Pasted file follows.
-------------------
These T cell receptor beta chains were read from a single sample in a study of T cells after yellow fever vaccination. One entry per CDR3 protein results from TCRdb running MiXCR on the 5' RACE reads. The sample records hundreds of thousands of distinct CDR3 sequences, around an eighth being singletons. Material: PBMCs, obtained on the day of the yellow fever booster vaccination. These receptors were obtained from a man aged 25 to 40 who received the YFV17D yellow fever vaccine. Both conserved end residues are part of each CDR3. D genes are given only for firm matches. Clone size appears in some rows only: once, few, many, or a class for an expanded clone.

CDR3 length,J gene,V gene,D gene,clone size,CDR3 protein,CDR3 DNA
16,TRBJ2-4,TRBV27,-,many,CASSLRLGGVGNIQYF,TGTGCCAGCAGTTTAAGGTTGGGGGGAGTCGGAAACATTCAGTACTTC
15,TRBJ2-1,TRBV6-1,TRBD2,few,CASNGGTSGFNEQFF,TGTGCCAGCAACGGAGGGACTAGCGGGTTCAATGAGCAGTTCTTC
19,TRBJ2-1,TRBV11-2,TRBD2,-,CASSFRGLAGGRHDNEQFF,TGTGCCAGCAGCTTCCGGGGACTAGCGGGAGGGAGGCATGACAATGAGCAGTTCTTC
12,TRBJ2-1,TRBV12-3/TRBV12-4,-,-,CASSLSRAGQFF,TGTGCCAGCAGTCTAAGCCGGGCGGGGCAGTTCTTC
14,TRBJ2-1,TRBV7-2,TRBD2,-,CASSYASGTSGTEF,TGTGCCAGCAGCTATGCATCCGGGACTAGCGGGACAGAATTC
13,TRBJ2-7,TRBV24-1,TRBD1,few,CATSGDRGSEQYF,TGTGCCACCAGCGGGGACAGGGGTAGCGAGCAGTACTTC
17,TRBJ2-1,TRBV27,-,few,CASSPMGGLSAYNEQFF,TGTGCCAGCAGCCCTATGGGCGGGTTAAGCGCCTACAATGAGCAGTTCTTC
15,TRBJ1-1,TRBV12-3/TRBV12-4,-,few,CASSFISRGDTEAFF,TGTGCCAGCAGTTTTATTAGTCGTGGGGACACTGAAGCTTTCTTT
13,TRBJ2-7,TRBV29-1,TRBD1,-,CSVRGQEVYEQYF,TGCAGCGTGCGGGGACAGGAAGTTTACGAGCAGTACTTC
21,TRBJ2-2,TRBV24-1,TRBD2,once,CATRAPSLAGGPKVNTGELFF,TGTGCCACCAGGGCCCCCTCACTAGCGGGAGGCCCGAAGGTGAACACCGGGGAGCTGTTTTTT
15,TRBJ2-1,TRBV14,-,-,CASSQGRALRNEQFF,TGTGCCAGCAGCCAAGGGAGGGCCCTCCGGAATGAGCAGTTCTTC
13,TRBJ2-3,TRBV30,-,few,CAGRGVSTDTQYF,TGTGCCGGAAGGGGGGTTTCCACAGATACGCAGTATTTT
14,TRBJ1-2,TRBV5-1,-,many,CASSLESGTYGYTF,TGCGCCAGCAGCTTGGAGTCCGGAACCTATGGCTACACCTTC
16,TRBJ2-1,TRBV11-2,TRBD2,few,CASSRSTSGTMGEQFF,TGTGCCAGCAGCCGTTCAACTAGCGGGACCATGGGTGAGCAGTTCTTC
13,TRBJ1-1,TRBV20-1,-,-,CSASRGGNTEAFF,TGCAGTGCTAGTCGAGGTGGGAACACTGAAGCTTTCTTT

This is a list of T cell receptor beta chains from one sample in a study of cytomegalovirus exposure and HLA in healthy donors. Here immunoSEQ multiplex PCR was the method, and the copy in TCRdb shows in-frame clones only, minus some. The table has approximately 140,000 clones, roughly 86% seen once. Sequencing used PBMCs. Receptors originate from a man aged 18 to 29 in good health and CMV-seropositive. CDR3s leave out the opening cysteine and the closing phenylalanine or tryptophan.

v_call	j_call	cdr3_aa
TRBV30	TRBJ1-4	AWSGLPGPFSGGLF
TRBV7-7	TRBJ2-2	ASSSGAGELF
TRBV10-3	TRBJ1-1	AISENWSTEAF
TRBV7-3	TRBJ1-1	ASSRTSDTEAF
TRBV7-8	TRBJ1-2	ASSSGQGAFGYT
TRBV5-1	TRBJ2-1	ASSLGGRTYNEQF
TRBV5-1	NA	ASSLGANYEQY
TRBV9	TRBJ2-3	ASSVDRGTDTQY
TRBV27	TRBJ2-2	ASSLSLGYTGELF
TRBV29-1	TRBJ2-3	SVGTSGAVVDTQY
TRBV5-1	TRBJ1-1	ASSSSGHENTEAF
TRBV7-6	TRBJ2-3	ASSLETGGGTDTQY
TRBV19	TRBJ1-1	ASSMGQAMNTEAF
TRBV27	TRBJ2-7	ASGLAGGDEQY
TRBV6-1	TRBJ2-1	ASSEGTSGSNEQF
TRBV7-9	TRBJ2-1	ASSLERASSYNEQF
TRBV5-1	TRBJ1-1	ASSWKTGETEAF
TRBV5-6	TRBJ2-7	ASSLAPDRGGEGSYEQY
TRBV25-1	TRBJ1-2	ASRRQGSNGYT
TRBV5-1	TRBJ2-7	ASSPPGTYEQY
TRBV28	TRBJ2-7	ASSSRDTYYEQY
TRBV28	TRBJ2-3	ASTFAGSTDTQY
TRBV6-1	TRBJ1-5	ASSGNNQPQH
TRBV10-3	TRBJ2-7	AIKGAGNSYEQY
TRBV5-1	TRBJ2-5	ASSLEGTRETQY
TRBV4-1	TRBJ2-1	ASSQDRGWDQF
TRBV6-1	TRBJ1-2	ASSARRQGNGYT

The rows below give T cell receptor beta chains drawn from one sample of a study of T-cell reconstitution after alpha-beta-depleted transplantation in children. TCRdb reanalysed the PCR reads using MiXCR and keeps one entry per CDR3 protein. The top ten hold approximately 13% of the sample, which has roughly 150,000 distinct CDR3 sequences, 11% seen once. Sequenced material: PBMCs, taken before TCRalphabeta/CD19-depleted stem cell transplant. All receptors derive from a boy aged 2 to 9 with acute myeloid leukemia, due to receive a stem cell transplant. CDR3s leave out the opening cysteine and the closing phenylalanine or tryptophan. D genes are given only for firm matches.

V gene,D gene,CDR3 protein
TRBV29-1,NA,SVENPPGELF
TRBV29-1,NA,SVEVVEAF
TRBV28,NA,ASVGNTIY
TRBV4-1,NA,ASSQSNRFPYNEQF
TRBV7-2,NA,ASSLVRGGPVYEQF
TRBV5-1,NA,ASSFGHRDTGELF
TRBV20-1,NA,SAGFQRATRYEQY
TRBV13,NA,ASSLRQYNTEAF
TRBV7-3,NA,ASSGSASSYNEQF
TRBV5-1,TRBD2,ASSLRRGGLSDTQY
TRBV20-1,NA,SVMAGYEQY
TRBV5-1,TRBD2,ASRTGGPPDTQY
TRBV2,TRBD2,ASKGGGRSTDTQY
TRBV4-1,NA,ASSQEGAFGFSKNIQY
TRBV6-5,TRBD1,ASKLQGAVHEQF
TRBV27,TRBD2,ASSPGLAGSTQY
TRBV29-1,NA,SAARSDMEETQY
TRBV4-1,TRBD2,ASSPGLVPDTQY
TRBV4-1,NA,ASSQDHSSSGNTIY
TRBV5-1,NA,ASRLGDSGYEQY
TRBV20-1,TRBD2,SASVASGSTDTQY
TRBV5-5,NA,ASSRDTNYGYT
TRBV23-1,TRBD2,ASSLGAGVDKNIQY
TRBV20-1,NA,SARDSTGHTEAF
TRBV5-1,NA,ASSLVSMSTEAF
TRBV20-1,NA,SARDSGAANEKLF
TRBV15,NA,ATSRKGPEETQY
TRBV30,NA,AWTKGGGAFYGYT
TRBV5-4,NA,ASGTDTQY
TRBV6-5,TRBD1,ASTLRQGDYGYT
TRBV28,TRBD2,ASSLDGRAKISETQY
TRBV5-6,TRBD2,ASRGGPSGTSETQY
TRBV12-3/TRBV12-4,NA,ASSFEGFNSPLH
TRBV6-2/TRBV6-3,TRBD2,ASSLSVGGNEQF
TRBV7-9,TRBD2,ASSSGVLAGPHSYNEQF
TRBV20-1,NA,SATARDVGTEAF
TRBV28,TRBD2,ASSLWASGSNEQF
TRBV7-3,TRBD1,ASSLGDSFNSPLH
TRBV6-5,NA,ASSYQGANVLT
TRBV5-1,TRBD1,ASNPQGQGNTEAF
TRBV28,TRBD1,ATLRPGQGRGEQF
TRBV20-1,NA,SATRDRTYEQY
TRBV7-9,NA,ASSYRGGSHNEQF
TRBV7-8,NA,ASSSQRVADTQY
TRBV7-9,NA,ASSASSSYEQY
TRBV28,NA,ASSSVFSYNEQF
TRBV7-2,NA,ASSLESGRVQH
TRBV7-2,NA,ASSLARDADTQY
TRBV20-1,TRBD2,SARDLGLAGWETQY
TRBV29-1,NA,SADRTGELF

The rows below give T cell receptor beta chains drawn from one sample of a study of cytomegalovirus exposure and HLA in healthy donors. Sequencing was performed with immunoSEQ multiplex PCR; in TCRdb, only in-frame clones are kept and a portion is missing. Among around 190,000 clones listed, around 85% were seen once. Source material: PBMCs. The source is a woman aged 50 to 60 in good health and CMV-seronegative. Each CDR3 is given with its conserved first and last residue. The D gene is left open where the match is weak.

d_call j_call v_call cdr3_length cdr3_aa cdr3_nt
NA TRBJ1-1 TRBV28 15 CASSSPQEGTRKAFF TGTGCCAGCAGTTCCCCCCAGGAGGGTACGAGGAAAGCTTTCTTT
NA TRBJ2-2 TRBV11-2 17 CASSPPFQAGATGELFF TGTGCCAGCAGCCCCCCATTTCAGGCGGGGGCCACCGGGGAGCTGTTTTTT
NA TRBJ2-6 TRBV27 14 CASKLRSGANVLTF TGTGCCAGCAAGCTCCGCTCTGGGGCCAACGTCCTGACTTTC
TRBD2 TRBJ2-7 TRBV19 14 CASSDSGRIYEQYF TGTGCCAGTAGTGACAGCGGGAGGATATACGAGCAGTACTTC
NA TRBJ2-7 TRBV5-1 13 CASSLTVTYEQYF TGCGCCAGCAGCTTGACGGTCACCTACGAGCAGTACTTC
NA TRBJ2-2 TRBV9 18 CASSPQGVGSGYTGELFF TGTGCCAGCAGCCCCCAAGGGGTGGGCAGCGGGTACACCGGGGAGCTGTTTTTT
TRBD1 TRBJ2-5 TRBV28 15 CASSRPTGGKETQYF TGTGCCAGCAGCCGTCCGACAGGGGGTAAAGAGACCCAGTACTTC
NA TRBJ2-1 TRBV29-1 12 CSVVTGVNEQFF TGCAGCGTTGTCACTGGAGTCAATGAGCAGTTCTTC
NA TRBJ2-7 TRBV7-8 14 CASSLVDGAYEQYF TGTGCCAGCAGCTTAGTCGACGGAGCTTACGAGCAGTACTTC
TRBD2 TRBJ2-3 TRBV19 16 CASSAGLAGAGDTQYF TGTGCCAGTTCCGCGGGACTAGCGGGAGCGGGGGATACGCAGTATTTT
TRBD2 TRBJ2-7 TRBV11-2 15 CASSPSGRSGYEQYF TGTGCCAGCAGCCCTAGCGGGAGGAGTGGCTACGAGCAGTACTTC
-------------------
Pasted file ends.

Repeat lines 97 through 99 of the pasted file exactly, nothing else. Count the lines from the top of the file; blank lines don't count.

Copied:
TRBV20-1,TRBD2,SARDLGLAGWETQY
TRBV29-1,NA,SADRTGELF

The rows below give T cell receptor beta chains drawn from one sample of a study of cytomegalovirus exposure and HLA in healthy donors. Sequencing was performed with immunoSEQ multiplex PCR; in TCRdb, only in-frame clones are kept and a portion is missing. Among around 190,000 clones listed, around 85% were seen once. Source material: PBMCs. The source is a woman aged 50 to 60 in good health and CMV-seronegative. Each CDR3 is given with its conserved first and last residue. The D gene is left open where the match is weak.